The WNBA’s season began Saturday with players from the Seattle Storm and New York Liberty walking off the court before the national anthem played, in a message for racial justice as protests around the country continue. The players jointly then dedicated 26 seconds of silence and the entire season to Breonna Taylor.
“We are dedicating this season to Breonna Taylor — an outstanding EMT who was murdered over 130 days ago in her home,” Layshia Clarendon, a player for New York Liberty said before the game began. Taylor was shot and killed by Louisville Metro police after they entered her Kentucky home in March.
Clarendon also said the season would be dedicated to the “Say Her Name Campaign — a campaign committed to saying the names and fighting for justice for Black women” who are “so often forgotten in this fight for justice.”
After Clarendon’s remarks, players for both teams — who were wearing jerseys with Taylor’s full name inscribed on the back — observed a 26-second long silence for the EMT, signifying the age when she was killed.
Clarendon told ESPN that “kneeling doesn’t even feel like enough to protest.”
“I don’t want to hear the anthem, I don’t want to stand out there. I don’t want to be anywhere near it, because it’s ridiculous that justice and freedom are just not offered to everybody equally,” she said.
Nneka Ogwumike, a player for the Los Angeles Sparks, said Taylor’s mother and Georgia politician Stacey Abrams had previously spoken with members of the WNBA.
“We just hope we’re doing what we discussed on that call: upholding her name, celebrating her and obviously bringing awareness,” Ogwumike said. “Black women are so often forgotten in this world and in a league where we have 70% and plus black women, this is our reality.”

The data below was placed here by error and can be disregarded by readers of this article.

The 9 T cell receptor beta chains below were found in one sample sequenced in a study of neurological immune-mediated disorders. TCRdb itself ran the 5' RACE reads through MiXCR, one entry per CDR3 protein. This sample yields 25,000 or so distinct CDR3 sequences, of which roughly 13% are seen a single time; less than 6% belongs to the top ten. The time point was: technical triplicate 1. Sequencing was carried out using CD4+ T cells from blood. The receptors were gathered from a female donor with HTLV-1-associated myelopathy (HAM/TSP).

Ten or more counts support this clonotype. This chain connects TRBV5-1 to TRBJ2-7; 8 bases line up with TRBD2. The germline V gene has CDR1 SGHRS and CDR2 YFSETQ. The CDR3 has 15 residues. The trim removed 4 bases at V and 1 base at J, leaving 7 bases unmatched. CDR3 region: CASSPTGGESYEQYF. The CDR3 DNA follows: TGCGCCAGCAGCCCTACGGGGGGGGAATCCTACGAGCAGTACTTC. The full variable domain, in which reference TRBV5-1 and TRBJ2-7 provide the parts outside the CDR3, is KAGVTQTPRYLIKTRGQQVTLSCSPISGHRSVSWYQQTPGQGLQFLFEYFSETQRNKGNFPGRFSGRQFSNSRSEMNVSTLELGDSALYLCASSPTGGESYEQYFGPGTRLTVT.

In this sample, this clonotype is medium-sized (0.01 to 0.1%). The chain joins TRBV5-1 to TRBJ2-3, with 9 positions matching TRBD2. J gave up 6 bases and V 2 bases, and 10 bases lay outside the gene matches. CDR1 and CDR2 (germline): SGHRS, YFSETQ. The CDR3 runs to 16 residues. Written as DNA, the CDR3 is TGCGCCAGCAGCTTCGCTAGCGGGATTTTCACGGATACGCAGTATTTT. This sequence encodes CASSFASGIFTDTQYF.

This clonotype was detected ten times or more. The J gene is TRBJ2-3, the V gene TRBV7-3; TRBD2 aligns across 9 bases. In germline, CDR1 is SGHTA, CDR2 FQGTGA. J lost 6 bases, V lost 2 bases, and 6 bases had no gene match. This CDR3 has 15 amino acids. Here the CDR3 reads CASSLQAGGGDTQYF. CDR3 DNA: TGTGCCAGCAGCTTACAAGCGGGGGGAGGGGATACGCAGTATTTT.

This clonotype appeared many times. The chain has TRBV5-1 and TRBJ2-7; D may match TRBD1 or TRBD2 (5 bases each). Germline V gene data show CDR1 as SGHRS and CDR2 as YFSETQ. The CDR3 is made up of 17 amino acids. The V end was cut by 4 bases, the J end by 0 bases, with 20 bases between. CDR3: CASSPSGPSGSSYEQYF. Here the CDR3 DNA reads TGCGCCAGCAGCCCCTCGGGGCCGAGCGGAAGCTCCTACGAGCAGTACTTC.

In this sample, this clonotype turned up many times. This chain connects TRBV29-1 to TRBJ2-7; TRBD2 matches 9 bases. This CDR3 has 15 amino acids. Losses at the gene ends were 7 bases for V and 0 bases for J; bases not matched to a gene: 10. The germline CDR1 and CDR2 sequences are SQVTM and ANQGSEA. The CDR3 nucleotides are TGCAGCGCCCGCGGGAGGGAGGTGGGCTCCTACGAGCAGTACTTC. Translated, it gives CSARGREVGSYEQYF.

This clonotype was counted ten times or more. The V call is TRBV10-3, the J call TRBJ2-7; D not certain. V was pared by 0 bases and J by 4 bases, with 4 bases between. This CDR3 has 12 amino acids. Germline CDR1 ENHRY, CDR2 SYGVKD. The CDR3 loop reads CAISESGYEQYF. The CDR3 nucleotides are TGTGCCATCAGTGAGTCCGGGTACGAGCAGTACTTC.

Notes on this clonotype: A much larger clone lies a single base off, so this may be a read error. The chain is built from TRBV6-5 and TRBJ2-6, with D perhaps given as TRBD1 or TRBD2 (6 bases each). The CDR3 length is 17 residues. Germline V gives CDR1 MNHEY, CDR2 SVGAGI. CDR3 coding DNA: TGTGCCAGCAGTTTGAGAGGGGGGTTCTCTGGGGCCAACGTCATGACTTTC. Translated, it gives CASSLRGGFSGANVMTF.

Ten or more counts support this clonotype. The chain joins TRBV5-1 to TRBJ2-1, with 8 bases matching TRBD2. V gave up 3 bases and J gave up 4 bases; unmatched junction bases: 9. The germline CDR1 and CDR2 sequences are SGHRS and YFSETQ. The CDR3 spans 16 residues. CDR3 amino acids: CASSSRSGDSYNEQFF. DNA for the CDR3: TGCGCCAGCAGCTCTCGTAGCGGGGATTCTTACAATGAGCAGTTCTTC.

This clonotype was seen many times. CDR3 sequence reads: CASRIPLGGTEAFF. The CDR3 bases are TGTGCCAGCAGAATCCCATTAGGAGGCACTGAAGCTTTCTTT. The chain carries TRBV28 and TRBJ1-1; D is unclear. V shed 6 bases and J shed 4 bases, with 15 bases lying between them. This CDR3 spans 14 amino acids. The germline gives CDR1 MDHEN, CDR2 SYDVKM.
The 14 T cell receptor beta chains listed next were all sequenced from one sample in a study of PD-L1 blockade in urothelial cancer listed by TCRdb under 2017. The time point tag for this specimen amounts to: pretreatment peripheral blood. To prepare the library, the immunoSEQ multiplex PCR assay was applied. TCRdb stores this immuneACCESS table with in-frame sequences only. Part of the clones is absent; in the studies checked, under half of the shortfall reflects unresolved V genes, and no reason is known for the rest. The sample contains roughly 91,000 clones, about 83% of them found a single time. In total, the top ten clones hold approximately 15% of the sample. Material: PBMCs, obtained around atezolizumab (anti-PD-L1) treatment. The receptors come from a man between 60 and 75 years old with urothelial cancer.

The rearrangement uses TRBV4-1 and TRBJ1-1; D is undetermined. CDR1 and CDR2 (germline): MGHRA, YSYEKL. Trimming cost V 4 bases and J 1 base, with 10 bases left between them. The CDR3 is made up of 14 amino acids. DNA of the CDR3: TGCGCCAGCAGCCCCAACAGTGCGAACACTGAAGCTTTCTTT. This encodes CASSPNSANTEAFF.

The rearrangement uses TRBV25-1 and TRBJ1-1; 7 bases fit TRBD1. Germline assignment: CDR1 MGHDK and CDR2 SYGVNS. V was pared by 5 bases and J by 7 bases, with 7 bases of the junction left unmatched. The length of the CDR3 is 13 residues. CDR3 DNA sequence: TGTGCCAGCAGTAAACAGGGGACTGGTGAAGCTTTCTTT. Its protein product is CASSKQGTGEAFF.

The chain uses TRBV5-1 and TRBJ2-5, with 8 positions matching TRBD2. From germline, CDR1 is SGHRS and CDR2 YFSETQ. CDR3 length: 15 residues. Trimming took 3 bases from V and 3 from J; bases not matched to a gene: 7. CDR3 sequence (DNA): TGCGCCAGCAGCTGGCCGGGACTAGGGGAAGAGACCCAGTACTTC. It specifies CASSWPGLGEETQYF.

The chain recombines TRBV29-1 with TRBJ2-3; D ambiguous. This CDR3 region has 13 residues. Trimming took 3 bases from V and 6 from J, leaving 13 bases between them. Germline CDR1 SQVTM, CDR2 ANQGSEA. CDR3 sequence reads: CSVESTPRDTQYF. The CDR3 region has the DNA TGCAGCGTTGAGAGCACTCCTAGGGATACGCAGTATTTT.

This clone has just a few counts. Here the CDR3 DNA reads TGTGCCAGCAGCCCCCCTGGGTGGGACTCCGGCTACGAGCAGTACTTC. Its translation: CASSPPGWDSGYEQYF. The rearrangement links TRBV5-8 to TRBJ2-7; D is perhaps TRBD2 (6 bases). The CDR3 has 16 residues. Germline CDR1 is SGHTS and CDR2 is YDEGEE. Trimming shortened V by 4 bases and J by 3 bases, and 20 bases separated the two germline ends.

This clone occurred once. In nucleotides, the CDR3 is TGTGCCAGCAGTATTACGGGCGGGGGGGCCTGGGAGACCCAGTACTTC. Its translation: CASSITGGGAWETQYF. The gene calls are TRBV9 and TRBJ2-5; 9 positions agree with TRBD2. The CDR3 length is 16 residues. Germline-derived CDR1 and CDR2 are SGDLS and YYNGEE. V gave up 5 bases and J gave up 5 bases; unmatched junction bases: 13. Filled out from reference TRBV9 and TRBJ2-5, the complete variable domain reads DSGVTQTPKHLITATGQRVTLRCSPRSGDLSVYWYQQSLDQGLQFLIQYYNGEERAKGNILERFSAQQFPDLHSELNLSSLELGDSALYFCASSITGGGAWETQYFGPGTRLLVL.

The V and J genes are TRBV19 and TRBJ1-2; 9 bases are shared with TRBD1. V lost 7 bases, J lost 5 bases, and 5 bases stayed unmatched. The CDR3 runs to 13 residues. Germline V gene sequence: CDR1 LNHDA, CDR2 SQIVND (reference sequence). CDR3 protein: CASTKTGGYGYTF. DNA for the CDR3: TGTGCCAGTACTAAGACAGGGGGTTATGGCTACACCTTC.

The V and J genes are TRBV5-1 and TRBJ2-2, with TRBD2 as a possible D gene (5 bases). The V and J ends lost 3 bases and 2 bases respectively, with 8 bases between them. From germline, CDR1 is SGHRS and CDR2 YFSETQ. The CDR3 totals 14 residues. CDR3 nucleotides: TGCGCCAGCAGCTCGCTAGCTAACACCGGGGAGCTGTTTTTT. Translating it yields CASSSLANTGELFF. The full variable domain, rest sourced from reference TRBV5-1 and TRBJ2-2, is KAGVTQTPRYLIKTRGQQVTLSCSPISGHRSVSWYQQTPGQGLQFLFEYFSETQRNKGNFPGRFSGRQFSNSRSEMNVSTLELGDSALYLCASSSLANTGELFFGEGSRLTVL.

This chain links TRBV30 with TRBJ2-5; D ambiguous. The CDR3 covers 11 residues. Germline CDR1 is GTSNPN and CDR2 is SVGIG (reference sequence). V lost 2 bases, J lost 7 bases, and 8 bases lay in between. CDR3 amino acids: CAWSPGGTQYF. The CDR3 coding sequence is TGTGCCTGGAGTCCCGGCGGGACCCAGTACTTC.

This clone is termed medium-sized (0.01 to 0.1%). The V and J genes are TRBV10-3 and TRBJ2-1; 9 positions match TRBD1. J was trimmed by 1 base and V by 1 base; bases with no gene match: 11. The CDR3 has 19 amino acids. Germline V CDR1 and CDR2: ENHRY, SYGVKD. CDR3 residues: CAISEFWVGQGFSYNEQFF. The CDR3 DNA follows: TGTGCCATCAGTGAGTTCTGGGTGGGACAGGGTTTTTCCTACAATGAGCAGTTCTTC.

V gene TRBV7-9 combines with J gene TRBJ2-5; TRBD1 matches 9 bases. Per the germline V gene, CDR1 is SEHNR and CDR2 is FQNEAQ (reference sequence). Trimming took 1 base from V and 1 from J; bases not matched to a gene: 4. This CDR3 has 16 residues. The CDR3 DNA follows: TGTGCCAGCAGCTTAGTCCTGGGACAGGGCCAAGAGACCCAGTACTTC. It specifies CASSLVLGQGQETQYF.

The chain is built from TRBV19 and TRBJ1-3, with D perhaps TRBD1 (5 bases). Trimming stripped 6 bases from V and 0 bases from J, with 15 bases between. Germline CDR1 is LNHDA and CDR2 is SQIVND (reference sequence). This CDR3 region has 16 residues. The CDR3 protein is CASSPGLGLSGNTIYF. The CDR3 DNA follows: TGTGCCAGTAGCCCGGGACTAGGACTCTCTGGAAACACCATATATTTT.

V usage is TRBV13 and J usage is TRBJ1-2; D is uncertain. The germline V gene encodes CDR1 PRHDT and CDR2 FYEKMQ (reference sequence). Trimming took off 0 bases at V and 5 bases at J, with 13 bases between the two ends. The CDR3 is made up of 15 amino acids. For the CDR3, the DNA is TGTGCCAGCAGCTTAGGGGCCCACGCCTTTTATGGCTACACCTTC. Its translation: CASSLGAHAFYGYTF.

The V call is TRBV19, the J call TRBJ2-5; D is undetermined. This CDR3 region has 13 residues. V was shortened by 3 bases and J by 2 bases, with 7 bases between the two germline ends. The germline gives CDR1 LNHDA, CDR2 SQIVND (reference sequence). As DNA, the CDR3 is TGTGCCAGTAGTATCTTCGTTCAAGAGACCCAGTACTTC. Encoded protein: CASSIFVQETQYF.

The WNBA was one of several sport leagues across the world that had its schedule disrupted by the coronavirus pandemic and announced in June that the season would include “22 regular-season games followed by a traditional playoff format” to be played without fans at the venues.
“We have always been at the forefront of initiatives with strong support of #BlackLivesMatter, #SayHerName, the LGBTQ+ community, gun control, voting rights, #MeToo, mental health and the list goes on,” said Women’s National Basketball Players Association president Nneka Ogwumike in a June 15 statement. “This is not only necessary from a humanitarian perspective, but it may be one of the biggest opportunities that this league has and will ever have.”
Correction, July 27
The original version of this story misstated when players from the Seattle Storm and New York Liberty walked off the court. Players walked off the court before the national anthem, not during the national anthem.